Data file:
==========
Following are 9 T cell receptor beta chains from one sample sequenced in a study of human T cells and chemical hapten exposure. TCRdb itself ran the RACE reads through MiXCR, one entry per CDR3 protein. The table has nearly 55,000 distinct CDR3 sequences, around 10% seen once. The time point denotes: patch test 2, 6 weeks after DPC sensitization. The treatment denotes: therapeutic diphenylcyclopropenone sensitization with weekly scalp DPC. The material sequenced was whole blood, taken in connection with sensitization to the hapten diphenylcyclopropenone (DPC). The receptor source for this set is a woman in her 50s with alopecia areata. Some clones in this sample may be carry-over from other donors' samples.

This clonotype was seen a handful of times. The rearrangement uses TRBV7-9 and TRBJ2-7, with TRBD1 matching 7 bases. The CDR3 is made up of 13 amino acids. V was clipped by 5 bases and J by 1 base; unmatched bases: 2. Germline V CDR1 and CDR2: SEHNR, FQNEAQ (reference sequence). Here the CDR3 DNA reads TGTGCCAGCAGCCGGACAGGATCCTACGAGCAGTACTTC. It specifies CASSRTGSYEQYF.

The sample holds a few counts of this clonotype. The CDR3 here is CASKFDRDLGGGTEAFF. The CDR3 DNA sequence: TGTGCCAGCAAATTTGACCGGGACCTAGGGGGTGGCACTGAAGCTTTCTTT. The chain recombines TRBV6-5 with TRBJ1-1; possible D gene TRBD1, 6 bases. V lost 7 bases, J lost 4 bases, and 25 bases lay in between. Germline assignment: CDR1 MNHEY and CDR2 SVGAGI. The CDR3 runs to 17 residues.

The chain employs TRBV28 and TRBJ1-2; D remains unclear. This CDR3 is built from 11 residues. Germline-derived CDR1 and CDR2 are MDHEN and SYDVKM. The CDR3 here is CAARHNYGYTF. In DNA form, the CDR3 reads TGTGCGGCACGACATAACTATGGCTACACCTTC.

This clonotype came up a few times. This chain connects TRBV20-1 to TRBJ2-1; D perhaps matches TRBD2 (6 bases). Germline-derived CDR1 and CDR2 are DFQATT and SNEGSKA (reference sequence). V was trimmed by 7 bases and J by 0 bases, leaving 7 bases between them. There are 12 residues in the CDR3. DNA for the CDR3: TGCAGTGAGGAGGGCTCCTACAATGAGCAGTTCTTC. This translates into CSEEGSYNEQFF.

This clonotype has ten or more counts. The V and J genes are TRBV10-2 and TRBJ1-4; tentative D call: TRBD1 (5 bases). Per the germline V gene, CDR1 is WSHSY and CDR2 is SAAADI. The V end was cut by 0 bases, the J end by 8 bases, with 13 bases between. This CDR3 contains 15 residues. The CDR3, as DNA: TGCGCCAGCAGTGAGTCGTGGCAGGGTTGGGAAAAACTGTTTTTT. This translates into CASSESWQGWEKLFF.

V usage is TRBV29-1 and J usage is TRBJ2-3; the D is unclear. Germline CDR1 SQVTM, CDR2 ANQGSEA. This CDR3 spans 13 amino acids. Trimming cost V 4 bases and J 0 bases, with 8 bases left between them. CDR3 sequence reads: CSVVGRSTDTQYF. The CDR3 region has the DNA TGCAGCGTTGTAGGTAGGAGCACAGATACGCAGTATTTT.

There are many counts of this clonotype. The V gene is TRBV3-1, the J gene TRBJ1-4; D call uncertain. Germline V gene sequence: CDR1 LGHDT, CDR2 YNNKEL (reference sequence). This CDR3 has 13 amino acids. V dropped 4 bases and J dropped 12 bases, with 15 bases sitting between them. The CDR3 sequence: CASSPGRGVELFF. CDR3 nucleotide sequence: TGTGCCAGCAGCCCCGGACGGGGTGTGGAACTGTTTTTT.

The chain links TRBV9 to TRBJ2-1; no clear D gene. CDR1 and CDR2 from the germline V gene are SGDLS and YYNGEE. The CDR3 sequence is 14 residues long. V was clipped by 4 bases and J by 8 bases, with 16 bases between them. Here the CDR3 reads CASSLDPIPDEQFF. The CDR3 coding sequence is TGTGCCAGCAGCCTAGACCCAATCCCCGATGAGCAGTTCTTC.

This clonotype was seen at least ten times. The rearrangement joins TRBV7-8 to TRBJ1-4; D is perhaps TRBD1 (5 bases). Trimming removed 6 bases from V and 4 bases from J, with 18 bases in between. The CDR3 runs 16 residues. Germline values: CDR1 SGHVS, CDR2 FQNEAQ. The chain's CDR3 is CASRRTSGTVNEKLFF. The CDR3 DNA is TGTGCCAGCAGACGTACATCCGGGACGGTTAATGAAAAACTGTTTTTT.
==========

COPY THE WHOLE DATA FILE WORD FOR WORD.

Following are 9 T cell receptor beta chains from one sample sequenced in a study of human T cells and chemical hapten exposure. TCRdb itself ran the RACE reads through MiXCR, one entry per CDR3 protein. The table has nearly 55,000 distinct CDR3 sequences, around 10% seen once. The time point denotes: patch test 2, 6 weeks after DPC sensitization. The treatment denotes: therapeutic diphenylcyclopropenone sensitization with weekly scalp DPC. The material sequenced was whole blood, taken in connection with sensitization to the hapten diphenylcyclopropenone (DPC). The receptor source for this set is a woman in her 50s with alopecia areata. Some clones in this sample may be carry-over from other donors' samples.

This clonotype was seen a handful of times. The rearrangement uses TRBV7-9 and TRBJ2-7, with TRBD1 matching 7 bases. The CDR3 is made up of 13 amino acids. V was clipped by 5 bases and J by 1 base; unmatched bases: 2. Germline V CDR1 and CDR2: SEHNR, FQNEAQ (reference sequence). Here the CDR3 DNA reads TGTGCCAGCAGCCGGACAGGATCCTACGAGCAGTACTTC. It specifies CASSRTGSYEQYF.

The sample holds a few counts of this clonotype. The CDR3 here is CASKFDRDLGGGTEAFF. The CDR3 DNA sequence: TGTGCCAGCAAATTTGACCGGGACCTAGGGGGTGGCACTGAAGCTTTCTTT. The chain recombines TRBV6-5 with TRBJ1-1; possible D gene TRBD1, 6 bases. V lost 7 bases, J lost 4 bases, and 25 bases lay in between. Germline assignment: CDR1 MNHEY and CDR2 SVGAGI. The CDR3 runs to 17 residues.

The chain employs TRBV28 and TRBJ1-2; D remains unclear. This CDR3 is built from 11 residues. Germline-derived CDR1 and CDR2 are MDHEN and SYDVKM. The CDR3 here is CAARHNYGYTF. In DNA form, the CDR3 reads TGTGCGGCACGACATAACTATGGCTACACCTTC.

This clonotype came up a few times. This chain connects TRBV20-1 to TRBJ2-1; D perhaps matches TRBD2 (6 bases). Germline-derived CDR1 and CDR2 are DFQATT and SNEGSKA (reference sequence). V was trimmed by 7 bases and J by 0 bases, leaving 7 bases between them. There are 12 residues in the CDR3. DNA for the CDR3: TGCAGTGAGGAGGGCTCCTACAATGAGCAGTTCTTC. This translates into CSEEGSYNEQFF.

This clonotype has ten or more counts. The V and J genes are TRBV10-2 and TRBJ1-4; tentative D call: TRBD1 (5 bases). Per the germline V gene, CDR1 is WSHSY and CDR2 is SAAADI. The V end was cut by 0 bases, the J end by 8 bases, with 13 bases between. This CDR3 contains 15 residues. The CDR3, as DNA: TGCGCCAGCAGTGAGTCGTGGCAGGGTTGGGAAAAACTGTTTTTT. This translates into CASSESWQGWEKLFF.

V usage is TRBV29-1 and J usage is TRBJ2-3; the D is unclear. Germline CDR1 SQVTM, CDR2 ANQGSEA. This CDR3 spans 13 amino acids. Trimming cost V 4 bases and J 0 bases, with 8 bases left between them. CDR3 sequence reads: CSVVGRSTDTQYF. The CDR3 region has the DNA TGCAGCGTTGTAGGTAGGAGCACAGATACGCAGTATTTT.

There are many counts of this clonotype. The V gene is TRBV3-1, the J gene TRBJ1-4; D call uncertain. Germline V gene sequence: CDR1 LGHDT, CDR2 YNNKEL (reference sequence). This CDR3 has 13 amino acids. V dropped 4 bases and J dropped 12 bases, with 15 bases sitting between them. The CDR3 sequence: CASSPGRGVELFF. CDR3 nucleotide sequence: TGTGCCAGCAGCCCCGGACGGGGTGTGGAACTGTTTTTT.

The chain links TRBV9 to TRBJ2-1; no clear D gene. CDR1 and CDR2 from the germline V gene are SGDLS and YYNGEE. The CDR3 sequence is 14 residues long. V was clipped by 4 bases and J by 8 bases, with 16 bases between them. Here the CDR3 reads CASSLDPIPDEQFF. The CDR3 coding sequence is TGTGCCAGCAGCCTAGACCCAATCCCCGATGAGCAGTTCTTC.

This clonotype was seen at least ten times. The rearrangement joins TRBV7-8 to TRBJ1-4; D is perhaps TRBD1 (5 bases). Trimming removed 6 bases from V and 4 bases from J, with 18 bases in between. The CDR3 runs 16 residues. Germline values: CDR1 SGHVS, CDR2 FQNEAQ. The chain's CDR3 is CASRRTSGTVNEKLFF. The CDR3 DNA is TGTGCCAGCAGACGTACATCCGGGACGGTTAATGAAAAACTGTTTTTT.